Start Basic Training

Short Retrieves

I don't recommend long walks for you new pup. I suggest that you wait until after 14 mths of age when the growth plates are set. You woundn't take an adolesant on a 1/2 marathon. The stress on the young joints will have an early debilitating impact on hips and elbows. Adolescent arthritis may occur. Lots of vigorous retrieving and fetching in a confined area is much more beneficial. Obedience and obstacle activity is much more mentally stimulating for the pup. Basic training exercises include short retrieves. These exercises need only take a few minutes a day. When you start retrieves, begin with short throws of 1-2 metres. Ensure your pup is excited and really wants the object before you toss it. When the pup runs over to the object and picks it up, enthusiastically coax them back to you. Before you take the object, praise and pat them and reward them with a treat. Don't over do the repetitions in each session; 3 to 4 is enough. Leave them wanting more rather than becoming bored, and always avoid training when there are distractions. It is important to ensure your pup is not feeling stressed or pressured during a training session or they may not want to do it again. If you weaken their spirit of your puppy then, in the long run, you may not have the dog you want.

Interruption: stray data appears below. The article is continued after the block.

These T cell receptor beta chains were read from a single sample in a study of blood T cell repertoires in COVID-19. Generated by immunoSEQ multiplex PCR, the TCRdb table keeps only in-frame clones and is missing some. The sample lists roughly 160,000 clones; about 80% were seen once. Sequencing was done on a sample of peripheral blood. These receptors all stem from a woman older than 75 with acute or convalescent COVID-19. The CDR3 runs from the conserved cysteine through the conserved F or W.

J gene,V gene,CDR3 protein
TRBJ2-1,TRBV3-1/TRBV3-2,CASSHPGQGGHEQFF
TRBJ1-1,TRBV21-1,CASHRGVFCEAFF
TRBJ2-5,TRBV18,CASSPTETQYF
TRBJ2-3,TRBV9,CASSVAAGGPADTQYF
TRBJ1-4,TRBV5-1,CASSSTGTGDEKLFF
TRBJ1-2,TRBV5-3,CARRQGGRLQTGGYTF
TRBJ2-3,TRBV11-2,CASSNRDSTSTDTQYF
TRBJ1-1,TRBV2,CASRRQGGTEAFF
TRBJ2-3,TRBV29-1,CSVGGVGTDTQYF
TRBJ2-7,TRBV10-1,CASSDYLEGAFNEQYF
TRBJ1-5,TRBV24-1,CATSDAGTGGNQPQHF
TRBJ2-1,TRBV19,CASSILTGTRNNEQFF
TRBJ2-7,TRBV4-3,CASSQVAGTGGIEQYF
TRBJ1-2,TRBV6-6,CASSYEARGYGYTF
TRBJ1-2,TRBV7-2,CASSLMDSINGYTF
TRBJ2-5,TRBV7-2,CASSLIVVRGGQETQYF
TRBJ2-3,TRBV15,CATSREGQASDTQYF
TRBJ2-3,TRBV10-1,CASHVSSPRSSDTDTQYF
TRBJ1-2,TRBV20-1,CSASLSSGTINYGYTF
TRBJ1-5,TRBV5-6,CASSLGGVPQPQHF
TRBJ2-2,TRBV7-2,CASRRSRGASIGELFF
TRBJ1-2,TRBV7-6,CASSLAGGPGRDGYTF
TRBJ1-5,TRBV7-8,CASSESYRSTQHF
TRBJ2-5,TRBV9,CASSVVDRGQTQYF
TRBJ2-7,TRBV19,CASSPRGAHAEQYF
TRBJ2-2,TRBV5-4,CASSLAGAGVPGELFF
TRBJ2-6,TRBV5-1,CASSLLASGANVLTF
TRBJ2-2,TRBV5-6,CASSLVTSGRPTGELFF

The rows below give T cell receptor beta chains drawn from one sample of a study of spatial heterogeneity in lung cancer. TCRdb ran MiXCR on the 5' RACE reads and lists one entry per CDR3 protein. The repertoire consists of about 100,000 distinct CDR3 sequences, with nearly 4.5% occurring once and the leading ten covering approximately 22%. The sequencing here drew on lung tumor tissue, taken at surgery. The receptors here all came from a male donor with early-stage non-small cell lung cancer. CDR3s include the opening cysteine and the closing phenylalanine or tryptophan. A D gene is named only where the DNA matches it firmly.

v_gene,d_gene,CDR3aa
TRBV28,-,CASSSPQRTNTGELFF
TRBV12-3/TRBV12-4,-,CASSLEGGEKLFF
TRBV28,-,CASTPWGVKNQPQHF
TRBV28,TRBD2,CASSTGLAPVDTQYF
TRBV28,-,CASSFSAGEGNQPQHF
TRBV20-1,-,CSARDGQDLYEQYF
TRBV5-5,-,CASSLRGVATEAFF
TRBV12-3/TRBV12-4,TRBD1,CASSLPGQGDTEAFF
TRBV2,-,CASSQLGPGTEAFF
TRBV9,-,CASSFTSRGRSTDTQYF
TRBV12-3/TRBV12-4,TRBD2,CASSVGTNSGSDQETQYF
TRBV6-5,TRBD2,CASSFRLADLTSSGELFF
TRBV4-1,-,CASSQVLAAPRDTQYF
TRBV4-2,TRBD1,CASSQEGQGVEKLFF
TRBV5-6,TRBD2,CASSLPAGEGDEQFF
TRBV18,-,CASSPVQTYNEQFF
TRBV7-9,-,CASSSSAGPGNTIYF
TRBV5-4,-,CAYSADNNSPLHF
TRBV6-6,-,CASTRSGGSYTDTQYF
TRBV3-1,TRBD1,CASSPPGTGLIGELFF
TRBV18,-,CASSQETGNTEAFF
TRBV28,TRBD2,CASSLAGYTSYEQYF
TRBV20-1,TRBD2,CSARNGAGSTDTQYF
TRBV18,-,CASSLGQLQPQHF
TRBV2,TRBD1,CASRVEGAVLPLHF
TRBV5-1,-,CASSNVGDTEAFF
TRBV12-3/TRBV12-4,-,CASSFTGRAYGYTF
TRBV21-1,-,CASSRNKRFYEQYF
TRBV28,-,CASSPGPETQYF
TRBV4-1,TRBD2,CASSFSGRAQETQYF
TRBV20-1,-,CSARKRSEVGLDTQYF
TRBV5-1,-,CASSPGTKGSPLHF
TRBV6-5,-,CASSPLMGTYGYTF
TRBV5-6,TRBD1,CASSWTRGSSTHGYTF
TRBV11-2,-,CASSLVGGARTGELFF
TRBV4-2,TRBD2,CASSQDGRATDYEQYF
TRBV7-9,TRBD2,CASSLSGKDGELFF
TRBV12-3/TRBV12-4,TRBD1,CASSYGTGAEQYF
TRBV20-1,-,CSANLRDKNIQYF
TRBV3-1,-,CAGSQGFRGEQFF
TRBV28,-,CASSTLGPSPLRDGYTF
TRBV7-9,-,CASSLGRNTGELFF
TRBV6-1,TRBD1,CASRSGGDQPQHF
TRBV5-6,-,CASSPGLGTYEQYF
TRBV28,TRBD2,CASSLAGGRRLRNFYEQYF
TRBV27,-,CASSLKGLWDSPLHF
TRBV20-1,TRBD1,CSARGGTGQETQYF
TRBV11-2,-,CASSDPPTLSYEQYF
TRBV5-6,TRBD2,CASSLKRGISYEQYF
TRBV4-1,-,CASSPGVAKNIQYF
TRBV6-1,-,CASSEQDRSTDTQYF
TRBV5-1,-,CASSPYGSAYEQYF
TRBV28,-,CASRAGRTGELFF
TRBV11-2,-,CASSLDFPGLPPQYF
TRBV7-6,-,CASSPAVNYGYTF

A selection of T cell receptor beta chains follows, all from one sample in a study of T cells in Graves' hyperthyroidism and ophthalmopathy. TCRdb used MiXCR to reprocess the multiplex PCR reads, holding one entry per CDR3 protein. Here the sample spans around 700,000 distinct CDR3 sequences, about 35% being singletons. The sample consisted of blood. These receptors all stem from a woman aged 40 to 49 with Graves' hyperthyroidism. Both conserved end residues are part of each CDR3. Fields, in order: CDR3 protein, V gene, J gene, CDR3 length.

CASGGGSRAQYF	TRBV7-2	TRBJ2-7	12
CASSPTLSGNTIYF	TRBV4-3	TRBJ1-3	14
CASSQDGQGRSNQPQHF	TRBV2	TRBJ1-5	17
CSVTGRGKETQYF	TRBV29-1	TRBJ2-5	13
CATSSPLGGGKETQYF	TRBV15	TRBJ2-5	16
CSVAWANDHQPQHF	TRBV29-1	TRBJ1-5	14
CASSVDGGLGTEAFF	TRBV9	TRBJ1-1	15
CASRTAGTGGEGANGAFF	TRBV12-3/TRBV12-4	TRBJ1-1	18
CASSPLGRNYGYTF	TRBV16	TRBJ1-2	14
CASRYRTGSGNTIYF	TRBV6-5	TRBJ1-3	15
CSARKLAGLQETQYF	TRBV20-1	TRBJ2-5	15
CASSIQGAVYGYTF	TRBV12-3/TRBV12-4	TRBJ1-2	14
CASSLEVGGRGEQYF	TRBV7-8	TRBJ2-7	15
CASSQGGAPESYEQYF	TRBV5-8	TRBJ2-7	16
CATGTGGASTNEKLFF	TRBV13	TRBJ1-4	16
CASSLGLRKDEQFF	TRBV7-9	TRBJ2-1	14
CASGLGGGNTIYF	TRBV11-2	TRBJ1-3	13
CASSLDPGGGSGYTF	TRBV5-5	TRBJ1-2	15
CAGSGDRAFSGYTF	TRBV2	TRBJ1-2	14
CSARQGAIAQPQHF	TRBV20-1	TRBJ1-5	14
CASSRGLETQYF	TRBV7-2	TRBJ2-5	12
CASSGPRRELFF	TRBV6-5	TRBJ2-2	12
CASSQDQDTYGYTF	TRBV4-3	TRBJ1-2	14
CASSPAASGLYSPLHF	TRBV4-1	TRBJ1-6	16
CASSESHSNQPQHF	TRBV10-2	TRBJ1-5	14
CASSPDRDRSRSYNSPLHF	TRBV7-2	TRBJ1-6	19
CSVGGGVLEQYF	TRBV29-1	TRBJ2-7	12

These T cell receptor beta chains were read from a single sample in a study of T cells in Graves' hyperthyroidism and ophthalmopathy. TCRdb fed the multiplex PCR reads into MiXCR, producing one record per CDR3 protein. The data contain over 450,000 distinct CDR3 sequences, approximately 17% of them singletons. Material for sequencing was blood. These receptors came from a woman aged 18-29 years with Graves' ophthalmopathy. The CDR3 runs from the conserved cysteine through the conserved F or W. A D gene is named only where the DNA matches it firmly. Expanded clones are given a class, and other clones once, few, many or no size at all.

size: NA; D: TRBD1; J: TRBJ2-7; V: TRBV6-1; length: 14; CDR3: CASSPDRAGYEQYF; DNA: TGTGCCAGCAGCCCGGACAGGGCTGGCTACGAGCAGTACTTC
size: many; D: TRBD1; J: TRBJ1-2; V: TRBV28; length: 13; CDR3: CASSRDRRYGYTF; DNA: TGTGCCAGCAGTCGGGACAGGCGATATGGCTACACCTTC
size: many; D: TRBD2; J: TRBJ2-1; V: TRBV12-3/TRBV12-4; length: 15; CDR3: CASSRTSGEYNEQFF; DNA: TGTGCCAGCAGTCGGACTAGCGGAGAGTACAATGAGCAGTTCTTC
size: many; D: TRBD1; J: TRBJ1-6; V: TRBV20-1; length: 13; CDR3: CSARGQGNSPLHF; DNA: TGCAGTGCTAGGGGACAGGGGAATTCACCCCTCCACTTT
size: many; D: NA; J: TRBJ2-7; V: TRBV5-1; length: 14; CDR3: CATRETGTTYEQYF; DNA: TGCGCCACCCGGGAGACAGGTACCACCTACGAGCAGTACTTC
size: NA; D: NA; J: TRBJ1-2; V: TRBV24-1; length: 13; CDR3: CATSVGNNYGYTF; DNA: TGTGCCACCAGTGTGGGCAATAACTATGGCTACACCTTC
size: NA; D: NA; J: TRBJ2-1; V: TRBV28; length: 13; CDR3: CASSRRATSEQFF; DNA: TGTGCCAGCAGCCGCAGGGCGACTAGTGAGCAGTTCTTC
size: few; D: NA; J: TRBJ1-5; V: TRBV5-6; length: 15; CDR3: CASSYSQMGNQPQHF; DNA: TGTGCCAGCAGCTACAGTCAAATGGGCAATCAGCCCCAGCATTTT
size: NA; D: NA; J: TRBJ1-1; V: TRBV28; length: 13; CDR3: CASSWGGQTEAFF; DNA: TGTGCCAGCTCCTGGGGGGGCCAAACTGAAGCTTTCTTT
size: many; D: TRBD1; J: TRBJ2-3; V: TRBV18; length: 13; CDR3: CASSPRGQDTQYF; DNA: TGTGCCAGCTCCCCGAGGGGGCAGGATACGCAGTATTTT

You are the master and you are also their trainer. You will be working with your pup daily, exercising them and teaching them the rules. If your pup is consistently unresponsive then the problem is likely with your commands or consistency. A well-behaved dog is a well trained dog. And for this to occur, you need to communicate consistent messages. Everything stands or falls on consistency and a lack of consistency will undermine all of your training. If you share your house, everyone must cooperate and comply with the agreed rules. There will be no use making a rule if it is regularly broken. This will confuse your pup, particularly if you discipline them for a behaviour which others in the house allow the pup to do.

Everyone living in the household should learn and practice the basic obedience commands. And they should understand the need to reward obedience and good behaviour. The exception is with toddlers and very young children. They should be supervised at all times when a dog is near them. Remember that dogs are pack animals and they will instinctively find and assert their place in the pack order. Every person over 4 years of age can be above the dog in the pack hierarchy.